Similarities between many behaviors of individuals with severe mental health diagnosis (including substance use disorders) are that they externalize their problems. These individuals have difficulty with insight into how they construct their worldview and how they choose their behaviors (poor social development). They also have difficulty with perspective taking, that is, seeing issues from other people’s perspective (for example, the painful ripple effect of killing people). Without help from specially trained mental health providers, many people are never able to develop insight into how they construct their beliefs and emotions. They have difficulty understanding that their problems are not just a result of other’s behaviors and actions (Barrett, 2017). Lacking necessary intrapsychic insight prevents people from living in peace, in the present moment, while limiting their ability to experience joy, love, and other human connecting emotions.

We may feel like our hands are tied when it comes to preventing tragic shootings of any kind. Mass shootings are the new norm in our culture, adding another dimension of fear and grief to our lives. What we can do about it? We can begin by practicing perspective taking. When you see someone that is a social outcast, rather than judging them and thinking that they should “just snap out of it” we can take a nonjudgmental approach to their bidding (reaching out for connectedness). We can try to imagine what it is like for them to have lived in a traumatic environment. Rather than shun them, we can be respectful with compassion and make them feel like they are a part of the tribe, without judgment. While we must maintain appropriate boundaries for our own protection, we can teach ourselves and our children manners, inclusion, and respect for fellow human beings.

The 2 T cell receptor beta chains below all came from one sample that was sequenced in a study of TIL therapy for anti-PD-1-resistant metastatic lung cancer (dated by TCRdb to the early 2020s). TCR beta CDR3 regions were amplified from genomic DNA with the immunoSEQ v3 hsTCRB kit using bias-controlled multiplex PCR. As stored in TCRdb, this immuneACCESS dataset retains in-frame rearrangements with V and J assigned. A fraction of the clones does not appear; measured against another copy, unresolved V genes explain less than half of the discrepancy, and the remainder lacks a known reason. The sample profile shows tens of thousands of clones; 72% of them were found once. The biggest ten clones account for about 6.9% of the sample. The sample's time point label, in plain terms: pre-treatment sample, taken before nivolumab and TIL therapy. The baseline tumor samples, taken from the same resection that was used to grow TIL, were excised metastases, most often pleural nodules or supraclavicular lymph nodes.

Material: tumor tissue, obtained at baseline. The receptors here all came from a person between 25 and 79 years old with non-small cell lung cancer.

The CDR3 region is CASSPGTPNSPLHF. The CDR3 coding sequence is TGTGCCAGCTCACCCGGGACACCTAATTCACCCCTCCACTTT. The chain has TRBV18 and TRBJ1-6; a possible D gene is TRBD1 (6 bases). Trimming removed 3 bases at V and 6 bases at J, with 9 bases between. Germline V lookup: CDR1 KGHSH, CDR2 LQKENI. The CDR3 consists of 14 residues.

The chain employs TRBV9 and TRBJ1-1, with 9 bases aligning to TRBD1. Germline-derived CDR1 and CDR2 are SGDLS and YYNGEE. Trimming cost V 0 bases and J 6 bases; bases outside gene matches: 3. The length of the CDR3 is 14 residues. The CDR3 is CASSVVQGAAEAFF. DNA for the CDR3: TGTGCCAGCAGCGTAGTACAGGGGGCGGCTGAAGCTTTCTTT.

The action of compassion starts with being kind to ourselves. We have the ability to set an example for our children by how we emphasize our self-worth. Rather than expressing our worth as “I am to fat, not good enough, who would want me…” we can choose to be a role model for our children by practicing gratefulness and self-compassion. One cannot be grateful and hateful at the same time. We can teach our children not to be cruel to socially challenged peers and that perspective taking, without judgment, is a powerful compassion building skill. Furthermore, most of us, myself included, can make an improved effort to perform random acts of kindness. We can take a respectful approach to suffering humankind in hopes to becoming part of preventing the continuing epidemic of mass shootings.

Catherine G. Cleveland is a mental health counselor and owner of Cleveland Emotional Health. Catherine specializes in the treatment of trauma and chronic pain. For more information go to: clevelandemotionalhealth.com

References

  1. American Psychiatric Association. (2013). Diagnostic and statistical manual of mental disorders (DSM-5®).American Psychiatric Pub.
  2. Barrett, L. F. (2017). How emotions are made: The secret life of the brain. Houghton Mifflin Harcourt.
  3. Porges, S. W. (2011). The polyvagal theory: neurophysiological foundations of emotions, attachment, communication, and self-regulation (Norton Series on Interpersonal Neurobiology). WW Norton & Company.
  4. Silver, J., Simons, A., & Craun, S. (2018). A Study of the Pre-attack Behaviors of Active Shooters in the United States Between 2000 and 2013.Federal Bureau of Investigation.
  5. Van der Kolk, B. A. (1994). The body keeps the score: Memory and the evolving psychobiology of posttraumatic stress. Harvard review of psychiatry1(5), 253-265.